Baptist Feminist, Is that possible?

I call myself an accidental Baptist. I joke that I want a teacher that says “Not that kind of Baptist.” I assure people that my church is “Baptist, but doesn’t function that way” I have all sorts of coping mechanisms to explain my denomination away. But today I am sure that God is calling me into the tension of it.

Prior to Atlanta I had always been a part of a denomination that (aside from some “extremely churched” people) no one knew anything about or had opinions on (Disciples of Christ as my growing-up church, Christian Missionary Alliance in College.) But now, I am a Baptist, and Southern Baptist, and for better of for worse, people have opinions about the Southern Baptists. They seem to know more about it.

I know the reason I explain it all away, brush over it, joke. I am not totally comfortable with the label either. How can I be both a feminist and a Baptist? In the past I have been quiet or jokey with one side while I was with the people of the other. Coming out as a feminist at a  church marriage seminar once I was told I couldn’t be I didn’t hate men. About two weeks into our car-pool relationship, my lesbian friend referred to me as “not-evangelical” because I hadn’t yet told her to “turn or burn” and I wasn’t really planning on it.

I feel like a poser in either circle, like at any minute someone is going to question my credentials, kick me out. Sometimes at church I wonder if people role their eyes, “there she goes, you’ll have to forgive her, she is a feminist after all.” Sometimes in especially academic circles I wonder if they too are rolling their eyes. “Can she really  be a feminist; she tithes to a church without a single female elder, to a denomination that will not ordain women.” I wonder if I am truly welcome in either place, even though both places have always welcomed me. What if you really knew me, I wonder, would you still value what I have to say?

I am aware of the accusations made about people who read the Bible and come away with an egalitarian view. I used to wield those swords myself, and oh how I am repentant of those swipes. The Lord calls the body to unity, and there is nothing grace-filled about dismissing someone’s honest and struggled-to conclusion of scripture as simple, easy or conveniently cultural. Just because you and I have come to different conclusions about biblical interpretation does not mean that one of us is unwilling to trust or believe in the sanctity and inerrancy of God’s word.

I have avoided this conversation because it is controversial. I have let women like Sarah Bessey and Rachel Held Evans handle it because they are better writers and have a larger following. I can just quietly sit on the sidelines and nod my head. Nice work ladies. Mostly, I have avoided speaking up out of fear.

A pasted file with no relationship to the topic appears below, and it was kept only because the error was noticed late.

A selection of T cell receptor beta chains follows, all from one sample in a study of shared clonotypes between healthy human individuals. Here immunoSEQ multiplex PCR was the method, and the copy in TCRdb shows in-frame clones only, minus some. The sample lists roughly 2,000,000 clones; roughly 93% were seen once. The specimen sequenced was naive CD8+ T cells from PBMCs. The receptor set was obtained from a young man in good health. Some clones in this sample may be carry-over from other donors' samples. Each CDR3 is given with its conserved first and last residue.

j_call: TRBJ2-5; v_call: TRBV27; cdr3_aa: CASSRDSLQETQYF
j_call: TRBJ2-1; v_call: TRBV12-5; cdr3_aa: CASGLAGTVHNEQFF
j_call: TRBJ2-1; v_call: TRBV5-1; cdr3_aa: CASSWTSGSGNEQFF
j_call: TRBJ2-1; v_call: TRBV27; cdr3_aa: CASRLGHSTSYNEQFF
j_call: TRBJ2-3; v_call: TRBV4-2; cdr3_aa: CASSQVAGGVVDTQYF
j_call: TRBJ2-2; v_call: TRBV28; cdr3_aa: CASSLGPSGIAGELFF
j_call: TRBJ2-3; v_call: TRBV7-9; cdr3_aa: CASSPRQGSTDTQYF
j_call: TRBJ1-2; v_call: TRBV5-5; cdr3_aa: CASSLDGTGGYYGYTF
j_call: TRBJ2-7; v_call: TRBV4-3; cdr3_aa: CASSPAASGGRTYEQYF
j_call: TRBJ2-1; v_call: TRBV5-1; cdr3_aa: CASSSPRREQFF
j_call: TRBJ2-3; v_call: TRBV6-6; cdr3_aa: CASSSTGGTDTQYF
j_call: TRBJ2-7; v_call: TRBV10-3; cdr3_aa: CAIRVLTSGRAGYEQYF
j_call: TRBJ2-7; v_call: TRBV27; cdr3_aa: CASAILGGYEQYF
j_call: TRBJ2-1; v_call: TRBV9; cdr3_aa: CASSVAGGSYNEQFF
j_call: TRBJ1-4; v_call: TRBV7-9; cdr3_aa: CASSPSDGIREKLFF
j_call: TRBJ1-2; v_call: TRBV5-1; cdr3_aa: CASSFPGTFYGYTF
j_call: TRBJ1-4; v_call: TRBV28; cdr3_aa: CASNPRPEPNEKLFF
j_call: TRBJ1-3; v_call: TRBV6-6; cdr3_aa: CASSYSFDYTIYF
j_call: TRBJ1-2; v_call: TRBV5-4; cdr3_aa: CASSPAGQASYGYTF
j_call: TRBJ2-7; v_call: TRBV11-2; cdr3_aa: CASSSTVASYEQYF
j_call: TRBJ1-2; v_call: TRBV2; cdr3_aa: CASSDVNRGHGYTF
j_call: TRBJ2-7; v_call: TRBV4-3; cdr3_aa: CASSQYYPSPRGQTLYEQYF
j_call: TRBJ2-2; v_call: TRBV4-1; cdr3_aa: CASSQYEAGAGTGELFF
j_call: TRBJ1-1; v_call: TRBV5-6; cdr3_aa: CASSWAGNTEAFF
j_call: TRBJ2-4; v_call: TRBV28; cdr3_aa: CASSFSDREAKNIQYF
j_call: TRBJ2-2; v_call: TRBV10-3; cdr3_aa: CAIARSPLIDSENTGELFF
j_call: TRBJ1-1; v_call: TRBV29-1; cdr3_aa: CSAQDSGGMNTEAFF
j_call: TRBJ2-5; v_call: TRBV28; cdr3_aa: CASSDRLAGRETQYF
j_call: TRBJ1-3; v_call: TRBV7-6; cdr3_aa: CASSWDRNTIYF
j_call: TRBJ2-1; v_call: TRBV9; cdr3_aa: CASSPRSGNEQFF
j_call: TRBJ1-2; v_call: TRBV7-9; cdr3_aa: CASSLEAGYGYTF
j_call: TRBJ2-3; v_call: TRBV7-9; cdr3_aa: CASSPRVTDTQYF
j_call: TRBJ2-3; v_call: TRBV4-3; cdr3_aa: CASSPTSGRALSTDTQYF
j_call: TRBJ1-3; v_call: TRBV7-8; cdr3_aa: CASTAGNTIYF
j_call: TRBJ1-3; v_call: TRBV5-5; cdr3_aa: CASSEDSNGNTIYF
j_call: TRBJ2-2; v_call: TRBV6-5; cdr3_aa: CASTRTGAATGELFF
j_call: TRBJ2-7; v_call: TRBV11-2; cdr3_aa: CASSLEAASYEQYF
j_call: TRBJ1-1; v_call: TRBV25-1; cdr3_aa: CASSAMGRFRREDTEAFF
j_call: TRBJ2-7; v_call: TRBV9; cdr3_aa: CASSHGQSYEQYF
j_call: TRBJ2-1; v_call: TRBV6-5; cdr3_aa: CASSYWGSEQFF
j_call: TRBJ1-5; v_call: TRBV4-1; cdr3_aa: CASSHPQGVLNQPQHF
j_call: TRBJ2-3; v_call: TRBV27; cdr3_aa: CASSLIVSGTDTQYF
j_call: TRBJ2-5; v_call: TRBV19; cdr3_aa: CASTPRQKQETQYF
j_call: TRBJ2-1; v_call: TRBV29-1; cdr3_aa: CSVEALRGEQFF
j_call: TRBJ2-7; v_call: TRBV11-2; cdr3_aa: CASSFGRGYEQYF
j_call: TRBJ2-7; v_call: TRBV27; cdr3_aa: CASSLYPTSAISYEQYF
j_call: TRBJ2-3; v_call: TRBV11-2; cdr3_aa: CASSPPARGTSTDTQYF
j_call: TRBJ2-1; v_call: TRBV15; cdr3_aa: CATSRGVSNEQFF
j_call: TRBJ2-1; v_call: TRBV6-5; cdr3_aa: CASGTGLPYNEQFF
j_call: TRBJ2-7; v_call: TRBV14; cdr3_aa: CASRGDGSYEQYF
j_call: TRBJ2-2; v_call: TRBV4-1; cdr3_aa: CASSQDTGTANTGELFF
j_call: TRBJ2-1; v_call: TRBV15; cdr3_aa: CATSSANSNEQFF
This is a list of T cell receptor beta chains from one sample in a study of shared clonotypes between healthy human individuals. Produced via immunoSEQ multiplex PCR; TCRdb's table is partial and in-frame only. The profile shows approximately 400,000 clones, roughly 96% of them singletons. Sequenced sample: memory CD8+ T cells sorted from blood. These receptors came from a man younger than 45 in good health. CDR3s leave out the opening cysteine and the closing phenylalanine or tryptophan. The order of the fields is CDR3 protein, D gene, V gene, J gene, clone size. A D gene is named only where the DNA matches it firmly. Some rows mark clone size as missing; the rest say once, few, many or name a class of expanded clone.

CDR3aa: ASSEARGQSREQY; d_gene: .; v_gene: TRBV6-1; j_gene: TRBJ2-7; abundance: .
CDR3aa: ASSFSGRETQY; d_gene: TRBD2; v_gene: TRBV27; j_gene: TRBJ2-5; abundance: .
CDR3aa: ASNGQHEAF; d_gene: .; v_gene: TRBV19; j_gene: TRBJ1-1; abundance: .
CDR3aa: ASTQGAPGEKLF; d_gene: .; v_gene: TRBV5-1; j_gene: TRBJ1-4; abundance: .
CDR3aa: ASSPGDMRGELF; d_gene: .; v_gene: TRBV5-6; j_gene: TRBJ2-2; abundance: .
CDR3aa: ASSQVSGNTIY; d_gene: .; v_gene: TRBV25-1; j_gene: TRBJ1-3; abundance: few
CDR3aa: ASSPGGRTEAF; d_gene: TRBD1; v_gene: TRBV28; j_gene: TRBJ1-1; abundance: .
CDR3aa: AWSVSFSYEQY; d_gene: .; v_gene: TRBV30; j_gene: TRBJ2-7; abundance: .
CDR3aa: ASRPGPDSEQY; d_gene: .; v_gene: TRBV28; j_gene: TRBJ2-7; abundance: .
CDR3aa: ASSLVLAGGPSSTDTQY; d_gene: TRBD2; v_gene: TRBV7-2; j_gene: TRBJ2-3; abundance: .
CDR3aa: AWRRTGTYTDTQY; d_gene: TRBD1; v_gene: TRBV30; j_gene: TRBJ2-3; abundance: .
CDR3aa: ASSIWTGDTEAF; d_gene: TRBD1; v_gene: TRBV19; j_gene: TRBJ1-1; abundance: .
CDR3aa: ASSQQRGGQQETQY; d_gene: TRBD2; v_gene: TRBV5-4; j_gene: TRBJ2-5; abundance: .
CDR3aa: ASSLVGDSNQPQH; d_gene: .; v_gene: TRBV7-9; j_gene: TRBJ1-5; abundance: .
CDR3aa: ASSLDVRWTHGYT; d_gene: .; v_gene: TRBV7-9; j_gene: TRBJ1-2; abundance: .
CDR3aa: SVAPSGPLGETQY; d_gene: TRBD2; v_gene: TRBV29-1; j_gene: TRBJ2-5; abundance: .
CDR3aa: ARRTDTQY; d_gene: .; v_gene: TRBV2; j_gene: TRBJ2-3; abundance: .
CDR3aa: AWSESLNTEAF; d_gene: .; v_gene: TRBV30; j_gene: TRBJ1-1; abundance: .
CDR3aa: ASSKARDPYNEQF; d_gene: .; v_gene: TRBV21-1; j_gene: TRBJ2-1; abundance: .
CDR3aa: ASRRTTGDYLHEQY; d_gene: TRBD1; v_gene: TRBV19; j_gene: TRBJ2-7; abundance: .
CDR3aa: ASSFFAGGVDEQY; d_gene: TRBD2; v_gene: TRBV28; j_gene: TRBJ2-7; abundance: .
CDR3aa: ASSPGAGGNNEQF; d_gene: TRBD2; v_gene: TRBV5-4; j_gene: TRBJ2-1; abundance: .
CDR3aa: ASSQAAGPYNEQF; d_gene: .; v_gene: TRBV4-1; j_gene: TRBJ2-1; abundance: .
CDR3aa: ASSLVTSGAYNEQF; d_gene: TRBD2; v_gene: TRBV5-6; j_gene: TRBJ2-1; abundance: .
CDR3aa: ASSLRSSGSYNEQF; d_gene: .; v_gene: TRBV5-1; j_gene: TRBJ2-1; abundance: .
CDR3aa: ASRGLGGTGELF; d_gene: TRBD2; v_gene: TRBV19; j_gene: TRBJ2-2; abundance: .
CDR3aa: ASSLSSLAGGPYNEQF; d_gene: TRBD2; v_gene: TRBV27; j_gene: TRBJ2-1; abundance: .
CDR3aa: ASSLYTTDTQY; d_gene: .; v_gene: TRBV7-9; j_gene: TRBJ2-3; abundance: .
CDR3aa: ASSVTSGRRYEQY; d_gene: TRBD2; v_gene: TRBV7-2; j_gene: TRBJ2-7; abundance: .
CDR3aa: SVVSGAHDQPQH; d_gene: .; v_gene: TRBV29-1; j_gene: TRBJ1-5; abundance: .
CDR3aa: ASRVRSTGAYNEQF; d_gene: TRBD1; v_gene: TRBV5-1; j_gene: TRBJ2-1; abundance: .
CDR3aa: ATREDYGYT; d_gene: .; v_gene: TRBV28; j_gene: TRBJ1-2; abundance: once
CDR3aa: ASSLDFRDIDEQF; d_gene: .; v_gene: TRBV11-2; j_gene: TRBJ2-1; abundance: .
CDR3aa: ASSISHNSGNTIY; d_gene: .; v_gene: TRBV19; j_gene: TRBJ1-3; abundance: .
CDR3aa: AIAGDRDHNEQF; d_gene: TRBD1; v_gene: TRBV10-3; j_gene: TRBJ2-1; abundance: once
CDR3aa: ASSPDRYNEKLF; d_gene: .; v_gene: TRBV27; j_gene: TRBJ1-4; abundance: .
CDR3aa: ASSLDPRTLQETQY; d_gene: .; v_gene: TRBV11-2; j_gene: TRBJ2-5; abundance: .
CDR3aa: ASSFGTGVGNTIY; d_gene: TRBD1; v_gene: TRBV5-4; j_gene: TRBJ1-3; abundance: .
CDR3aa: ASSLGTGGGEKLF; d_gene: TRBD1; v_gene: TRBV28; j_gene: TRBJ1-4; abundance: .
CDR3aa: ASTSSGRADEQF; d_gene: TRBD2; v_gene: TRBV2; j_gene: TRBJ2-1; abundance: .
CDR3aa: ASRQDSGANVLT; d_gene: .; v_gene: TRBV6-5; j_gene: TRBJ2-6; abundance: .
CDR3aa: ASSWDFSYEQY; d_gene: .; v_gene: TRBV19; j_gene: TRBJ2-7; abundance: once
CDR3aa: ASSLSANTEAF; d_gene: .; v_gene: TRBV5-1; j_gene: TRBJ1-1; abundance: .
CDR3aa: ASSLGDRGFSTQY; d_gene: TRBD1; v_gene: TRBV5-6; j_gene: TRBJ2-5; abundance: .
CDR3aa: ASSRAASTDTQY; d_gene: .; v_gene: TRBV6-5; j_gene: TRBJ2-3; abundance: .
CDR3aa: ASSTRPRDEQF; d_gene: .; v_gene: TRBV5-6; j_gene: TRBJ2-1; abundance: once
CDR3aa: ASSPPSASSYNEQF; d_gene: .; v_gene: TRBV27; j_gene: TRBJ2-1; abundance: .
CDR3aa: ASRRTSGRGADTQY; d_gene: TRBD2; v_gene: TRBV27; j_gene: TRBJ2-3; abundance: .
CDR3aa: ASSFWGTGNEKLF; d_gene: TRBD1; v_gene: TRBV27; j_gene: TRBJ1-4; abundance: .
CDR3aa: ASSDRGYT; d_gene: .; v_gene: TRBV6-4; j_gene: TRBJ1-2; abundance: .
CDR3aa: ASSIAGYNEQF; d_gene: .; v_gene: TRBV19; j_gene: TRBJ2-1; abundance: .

I am afraid of being rejected by everyone, and then where would I be? Whose tribe could I claim? It is hard enough to walk in the tension of my own heart. How am I supposed to walk this tension out on the internet for the whole world to read? I have more than once questioned the wisdom of raising two daughters in a church that will only affirm them to a point. But my church is my family, and they love Jesus desperately. Even when we disagree on what the Bible says about women, I can see the Spirit moving in their lives. They want to be Jesus Lovers too.

It is time I stop dancing around who I am. I am a Baptist, I signed the papers, dedicated my babies, and give regularly to a Southern Baptist Church. This is where the Lord has called me. And I am a feminist. I believe that God created man and woman, in His image He created them. Equally. And I have come, by a pretty serious and prayerful search, to the conclusion that this is the view the Bible supports.

I am not always sure whether you can be both at the same time. But I suppose Jesus was a proponent of the paradox.


12 thoughts on “Baptist Feminist, Is that possible?

  1. Well said. For what it’s worth, I have some of those same struggles at my C&MA church, but it’s where God’s called me and I love the people. You’re making a difference there, even if you can’t see it 🙂

    • I am struggling with, is that my job, to make a difference in that way? But it is helpful for me to know that I am not the only one living in this tension.

  2. if there were social margins of between ‘this’ and ‘that,’ in Jesus’ times (which I think there were), Jesus lived there. You challenge me all the time to think outside the box and, more importantly, to look at Jesus. You rock.

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  5. I googled “baptist feminist” and your post was the first one to come up. Why am I googling that phrase? Because I am now being called to live in the tension, too, and I needed that to be affirmed by other Southern Baptist Feminists. I grew up in the SBC, but I intentionally walked away and became non-denominational for 13 years. My husband and I just made the decision to join an SBC in our area, and to raise our daughters in this denomination. And it terrifies me. I do not want them to have to struggle and overcome so many facets of their religious upbringing the way I did. But, I am confident that God’s will is for the SBC to be redeemed, not to be abandoned by all forward-thinking, educated, and Jesus-loving women. So, thank you for your post. A year later it is still reaching people!

    • I also googled baptist feminist and this came up first. All my life I’ve grown up southern baptist and I am now in my senior year of college and my views about the world are decidedly different than what they were. I was hoping to find others, and to hope that the being baptist and a feminist are not mutually exclusive.

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